バートランド・ラッセル「ギリシア市民」* 原著：The Authority and the Individual, 1949, chapt. 4: The conflict of technique and human nature
（ Democracy, as it exists in large modern States, does not give adequate scope for political initiative except to a tiny minority. We are accustomed to pointing out that what the Greeks called democracy fell short through the exclusion of women and slaves, but we do not always realise that in some important respects it was more democratic than anything that is possible when the governmental area is extensive. Every citizen could vote on every issue; he did not have to delegate his power to a representative. He could elect executive officers, including generals, and could get them condemned if they displeased a majority. The number of citizens was small enough for each man to feel that he counted, and that he could have a significant influence by discussion with his acquaintance. I am not suggesting that this system was good on the whole; it had, in fact, very grave disadvantages. But in the one respect of allowing for individual initiative it was very greatly superior to anything that exists in the modern world.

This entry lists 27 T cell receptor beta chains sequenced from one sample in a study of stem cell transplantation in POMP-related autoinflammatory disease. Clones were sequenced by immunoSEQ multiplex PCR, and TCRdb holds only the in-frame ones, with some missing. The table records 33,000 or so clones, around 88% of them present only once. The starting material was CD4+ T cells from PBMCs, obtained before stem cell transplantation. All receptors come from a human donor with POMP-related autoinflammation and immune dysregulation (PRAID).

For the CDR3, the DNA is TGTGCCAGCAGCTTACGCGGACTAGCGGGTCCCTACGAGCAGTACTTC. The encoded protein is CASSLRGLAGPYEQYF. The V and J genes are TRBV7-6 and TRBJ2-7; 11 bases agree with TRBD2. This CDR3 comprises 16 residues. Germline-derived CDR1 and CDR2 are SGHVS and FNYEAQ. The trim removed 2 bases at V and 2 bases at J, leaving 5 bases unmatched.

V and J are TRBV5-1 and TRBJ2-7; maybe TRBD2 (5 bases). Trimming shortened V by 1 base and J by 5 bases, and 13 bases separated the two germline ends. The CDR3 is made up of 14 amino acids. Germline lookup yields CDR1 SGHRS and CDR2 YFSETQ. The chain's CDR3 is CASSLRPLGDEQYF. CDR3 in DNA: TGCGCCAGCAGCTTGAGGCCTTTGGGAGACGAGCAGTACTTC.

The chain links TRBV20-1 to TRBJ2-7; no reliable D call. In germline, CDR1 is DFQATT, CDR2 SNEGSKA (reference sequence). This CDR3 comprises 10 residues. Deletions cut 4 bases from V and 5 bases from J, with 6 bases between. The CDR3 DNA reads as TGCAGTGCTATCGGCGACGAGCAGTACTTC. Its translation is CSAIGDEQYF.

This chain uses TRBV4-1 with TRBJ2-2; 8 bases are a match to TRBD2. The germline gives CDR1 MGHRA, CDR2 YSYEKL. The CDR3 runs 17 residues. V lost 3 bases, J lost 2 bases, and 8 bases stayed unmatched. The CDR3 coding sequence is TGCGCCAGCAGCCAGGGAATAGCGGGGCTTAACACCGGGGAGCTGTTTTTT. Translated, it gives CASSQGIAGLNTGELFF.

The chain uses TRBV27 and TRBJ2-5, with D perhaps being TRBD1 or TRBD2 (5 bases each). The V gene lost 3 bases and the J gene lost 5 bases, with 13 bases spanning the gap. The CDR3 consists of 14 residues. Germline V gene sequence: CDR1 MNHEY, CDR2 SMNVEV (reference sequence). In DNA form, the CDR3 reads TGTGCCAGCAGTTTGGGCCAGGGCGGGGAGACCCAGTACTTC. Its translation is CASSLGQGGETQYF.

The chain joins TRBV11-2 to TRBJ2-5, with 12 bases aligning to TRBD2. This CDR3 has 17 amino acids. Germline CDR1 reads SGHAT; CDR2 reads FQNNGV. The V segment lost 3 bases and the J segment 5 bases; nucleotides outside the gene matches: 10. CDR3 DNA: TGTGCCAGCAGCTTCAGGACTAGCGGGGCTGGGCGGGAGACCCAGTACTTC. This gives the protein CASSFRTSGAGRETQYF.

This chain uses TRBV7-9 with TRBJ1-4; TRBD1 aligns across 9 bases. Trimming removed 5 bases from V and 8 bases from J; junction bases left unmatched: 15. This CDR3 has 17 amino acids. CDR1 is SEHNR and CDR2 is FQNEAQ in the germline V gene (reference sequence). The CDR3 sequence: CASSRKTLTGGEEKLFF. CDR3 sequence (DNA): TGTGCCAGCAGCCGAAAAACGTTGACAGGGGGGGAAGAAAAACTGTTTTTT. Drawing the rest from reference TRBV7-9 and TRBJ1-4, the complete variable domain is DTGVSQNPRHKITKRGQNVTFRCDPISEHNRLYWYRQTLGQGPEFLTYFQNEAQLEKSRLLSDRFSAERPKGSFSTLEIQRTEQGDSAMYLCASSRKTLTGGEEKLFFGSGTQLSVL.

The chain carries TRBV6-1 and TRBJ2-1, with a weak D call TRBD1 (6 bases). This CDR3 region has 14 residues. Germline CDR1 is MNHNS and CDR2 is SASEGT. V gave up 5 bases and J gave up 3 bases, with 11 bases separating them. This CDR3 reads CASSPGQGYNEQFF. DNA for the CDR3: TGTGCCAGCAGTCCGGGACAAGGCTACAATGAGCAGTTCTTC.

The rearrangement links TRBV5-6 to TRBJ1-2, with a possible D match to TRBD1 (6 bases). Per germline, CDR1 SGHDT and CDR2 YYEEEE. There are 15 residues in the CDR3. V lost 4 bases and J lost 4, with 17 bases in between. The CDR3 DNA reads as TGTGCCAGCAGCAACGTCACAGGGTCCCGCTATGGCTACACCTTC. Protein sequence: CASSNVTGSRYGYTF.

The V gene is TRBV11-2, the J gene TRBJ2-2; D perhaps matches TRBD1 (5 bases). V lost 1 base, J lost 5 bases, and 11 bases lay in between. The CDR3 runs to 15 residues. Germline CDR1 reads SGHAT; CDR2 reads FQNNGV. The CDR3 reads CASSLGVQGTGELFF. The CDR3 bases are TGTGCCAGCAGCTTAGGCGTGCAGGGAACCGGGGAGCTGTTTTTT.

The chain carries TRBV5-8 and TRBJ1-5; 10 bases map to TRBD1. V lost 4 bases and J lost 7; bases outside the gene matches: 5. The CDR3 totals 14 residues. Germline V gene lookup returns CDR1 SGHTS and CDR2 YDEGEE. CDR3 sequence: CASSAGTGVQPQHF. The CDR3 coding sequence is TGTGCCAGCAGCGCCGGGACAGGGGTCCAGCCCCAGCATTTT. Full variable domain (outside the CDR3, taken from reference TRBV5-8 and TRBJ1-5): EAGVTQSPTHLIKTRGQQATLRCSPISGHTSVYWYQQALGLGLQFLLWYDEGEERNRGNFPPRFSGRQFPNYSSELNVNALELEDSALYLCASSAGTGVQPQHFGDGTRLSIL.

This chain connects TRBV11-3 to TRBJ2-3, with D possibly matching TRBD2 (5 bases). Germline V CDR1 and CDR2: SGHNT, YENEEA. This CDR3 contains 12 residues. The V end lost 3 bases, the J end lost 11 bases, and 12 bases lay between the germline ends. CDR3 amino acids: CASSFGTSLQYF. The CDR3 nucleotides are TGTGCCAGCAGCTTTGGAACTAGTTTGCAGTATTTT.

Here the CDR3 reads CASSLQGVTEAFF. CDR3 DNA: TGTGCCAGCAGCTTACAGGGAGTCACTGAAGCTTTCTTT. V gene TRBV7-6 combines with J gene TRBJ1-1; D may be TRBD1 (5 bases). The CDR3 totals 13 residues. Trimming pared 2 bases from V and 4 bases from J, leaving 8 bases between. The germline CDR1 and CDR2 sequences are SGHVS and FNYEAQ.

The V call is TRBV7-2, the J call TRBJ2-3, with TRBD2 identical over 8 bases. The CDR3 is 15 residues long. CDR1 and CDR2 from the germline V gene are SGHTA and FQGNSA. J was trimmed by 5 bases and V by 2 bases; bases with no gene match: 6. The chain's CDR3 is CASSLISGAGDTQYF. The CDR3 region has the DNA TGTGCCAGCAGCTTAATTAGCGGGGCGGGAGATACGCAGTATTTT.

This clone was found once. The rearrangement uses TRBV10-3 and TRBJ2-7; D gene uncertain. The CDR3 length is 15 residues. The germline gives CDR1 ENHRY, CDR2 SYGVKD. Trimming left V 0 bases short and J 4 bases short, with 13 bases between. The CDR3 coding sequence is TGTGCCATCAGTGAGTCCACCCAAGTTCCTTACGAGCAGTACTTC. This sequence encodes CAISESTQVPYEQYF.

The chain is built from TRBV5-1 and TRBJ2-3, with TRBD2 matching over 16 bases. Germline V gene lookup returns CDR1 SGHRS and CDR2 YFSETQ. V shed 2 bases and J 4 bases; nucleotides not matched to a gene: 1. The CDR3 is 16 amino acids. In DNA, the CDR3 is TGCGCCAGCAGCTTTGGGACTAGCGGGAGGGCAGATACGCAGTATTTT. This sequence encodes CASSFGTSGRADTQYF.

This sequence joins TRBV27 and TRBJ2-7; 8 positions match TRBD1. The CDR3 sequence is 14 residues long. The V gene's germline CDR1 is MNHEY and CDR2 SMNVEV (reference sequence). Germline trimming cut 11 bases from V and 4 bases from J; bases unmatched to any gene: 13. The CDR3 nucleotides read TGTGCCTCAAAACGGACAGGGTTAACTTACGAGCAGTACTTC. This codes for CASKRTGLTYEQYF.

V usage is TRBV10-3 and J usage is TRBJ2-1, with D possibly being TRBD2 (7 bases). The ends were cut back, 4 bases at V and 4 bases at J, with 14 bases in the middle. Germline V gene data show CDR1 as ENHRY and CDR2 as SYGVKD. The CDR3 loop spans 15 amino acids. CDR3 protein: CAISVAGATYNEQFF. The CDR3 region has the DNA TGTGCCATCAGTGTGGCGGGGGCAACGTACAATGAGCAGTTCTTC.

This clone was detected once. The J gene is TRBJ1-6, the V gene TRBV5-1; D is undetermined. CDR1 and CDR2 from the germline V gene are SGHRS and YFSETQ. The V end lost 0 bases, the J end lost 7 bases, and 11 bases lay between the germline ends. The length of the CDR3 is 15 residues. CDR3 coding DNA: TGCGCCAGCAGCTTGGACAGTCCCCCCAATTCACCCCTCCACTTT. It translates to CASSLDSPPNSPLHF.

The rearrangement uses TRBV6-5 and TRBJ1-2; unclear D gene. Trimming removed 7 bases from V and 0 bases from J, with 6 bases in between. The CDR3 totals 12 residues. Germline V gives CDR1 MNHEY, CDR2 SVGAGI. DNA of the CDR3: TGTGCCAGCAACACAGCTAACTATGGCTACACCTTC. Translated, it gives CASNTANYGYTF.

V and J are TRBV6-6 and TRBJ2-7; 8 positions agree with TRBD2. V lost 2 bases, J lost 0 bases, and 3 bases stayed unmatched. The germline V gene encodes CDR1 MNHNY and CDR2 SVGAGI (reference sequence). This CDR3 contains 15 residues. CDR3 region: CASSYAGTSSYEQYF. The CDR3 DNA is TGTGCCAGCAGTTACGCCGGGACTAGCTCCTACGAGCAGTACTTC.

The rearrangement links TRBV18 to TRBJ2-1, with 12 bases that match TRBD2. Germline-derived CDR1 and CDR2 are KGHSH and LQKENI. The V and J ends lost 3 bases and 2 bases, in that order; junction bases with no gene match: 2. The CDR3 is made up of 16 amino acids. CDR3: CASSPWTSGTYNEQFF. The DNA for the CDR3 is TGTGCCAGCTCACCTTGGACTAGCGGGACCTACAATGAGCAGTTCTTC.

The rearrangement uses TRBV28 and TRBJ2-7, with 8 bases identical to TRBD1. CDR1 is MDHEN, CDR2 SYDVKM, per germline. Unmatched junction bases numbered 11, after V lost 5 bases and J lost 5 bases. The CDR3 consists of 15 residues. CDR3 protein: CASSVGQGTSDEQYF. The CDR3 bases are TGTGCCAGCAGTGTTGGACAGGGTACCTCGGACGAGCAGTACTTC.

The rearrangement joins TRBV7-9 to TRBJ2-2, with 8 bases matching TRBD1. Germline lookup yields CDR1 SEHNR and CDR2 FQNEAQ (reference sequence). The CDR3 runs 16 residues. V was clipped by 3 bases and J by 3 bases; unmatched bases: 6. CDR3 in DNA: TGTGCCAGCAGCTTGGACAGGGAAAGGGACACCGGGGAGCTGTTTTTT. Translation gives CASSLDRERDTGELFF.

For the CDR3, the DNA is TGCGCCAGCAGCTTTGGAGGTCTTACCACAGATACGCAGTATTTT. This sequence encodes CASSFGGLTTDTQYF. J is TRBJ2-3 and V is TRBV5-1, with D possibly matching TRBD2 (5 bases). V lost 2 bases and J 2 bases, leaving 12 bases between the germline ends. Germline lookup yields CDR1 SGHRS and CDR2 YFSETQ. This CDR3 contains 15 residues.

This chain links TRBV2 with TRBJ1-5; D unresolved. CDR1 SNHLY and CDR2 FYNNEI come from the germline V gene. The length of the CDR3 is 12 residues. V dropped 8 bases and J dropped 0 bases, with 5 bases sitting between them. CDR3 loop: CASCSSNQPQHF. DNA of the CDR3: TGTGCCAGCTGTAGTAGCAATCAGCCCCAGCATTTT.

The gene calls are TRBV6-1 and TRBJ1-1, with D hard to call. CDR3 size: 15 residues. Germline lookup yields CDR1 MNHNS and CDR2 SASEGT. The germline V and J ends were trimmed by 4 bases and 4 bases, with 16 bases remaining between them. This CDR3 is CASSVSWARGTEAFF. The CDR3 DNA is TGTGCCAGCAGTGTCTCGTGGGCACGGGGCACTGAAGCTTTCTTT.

... The ordinary voter, so far from finding himself the source of all the power of army, navy, police, and civil service, feels himself their humble subject whose duty is, as the Chinese used to say, to 'tremble and obey.' So long as democratic control is remote and rare, while public administration is centralised and authority is delegated from the centre to the circumference, this sense of individual impotence before the powers that be is difficult to avoid. And yet it must be avoided if democracy is to be a reality in feeling and not merely in governmental machinery. ...